Broader reforms are needed to address the existing biases and lack of safeguards for children in immigration proceedings. Mere allegations of gang association should be excluded from immigration proceedings, as they are highly prejudicial, compound racial disparities, and lack reliability. Even without statutory, regulatory or administrative guidance prohibiting reliance on gang allegations, there are ways that federal and local officials can address bias against immigrant youth in immigration proceedings. The immigration agencies, for example, should require implicit bias education for all adjudicators, improve decision-making conditions (including by permitting adjudicators more time to consider cases), and better track decision-making, including demographic information about respondents, to uncover bias. Furthermore, adjudicators should consider youthfulness as a positive factor for discretionary decisions, including for bond hearings. Lastly, children in the school to deportation pipeline need lawyers at their side to prevent unjust deportation. If federal officials will not provide the assistance of counsel to those who cannot afford it, state and local governments should make every effort to do so.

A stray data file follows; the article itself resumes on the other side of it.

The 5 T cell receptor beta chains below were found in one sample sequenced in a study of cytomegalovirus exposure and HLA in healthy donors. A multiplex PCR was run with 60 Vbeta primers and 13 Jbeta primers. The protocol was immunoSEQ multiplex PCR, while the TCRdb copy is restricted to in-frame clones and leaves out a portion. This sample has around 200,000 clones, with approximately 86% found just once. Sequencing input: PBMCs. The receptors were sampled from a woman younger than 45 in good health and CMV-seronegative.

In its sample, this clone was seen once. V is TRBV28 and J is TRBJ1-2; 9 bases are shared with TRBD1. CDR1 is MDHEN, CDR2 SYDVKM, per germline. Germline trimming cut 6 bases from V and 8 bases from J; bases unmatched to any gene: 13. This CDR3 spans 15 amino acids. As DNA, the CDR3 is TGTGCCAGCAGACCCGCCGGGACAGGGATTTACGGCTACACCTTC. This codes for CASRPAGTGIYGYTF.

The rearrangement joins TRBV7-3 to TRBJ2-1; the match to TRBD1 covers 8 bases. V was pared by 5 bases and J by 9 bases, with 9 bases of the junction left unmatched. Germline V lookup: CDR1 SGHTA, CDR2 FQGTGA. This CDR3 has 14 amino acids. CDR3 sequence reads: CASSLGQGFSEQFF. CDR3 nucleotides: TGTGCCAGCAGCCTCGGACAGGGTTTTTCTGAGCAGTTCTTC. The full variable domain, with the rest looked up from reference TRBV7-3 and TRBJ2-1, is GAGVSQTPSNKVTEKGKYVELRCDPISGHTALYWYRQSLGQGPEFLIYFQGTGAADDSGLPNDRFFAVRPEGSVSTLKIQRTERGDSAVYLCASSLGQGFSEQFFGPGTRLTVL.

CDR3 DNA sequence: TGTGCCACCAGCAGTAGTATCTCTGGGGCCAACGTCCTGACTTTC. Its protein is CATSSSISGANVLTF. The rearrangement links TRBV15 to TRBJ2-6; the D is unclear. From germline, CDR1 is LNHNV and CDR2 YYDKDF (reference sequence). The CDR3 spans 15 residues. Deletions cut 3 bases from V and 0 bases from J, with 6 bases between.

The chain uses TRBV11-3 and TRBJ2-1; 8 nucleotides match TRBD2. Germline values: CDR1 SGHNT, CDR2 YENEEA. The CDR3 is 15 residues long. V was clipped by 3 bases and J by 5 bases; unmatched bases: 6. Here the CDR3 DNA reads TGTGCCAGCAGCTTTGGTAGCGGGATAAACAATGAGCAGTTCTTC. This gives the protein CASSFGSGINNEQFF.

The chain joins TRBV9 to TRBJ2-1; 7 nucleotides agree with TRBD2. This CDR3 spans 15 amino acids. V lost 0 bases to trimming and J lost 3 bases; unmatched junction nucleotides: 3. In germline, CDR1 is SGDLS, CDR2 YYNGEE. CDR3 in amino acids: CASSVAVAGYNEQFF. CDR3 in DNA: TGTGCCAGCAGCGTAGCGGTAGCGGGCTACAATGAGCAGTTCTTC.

Laila L. Hlass is a professor of practice at Tulane University Law School, where she teaches immigration law, and is the author of “The School to Deportation Pipeline,” published by Georgia State University Law Review.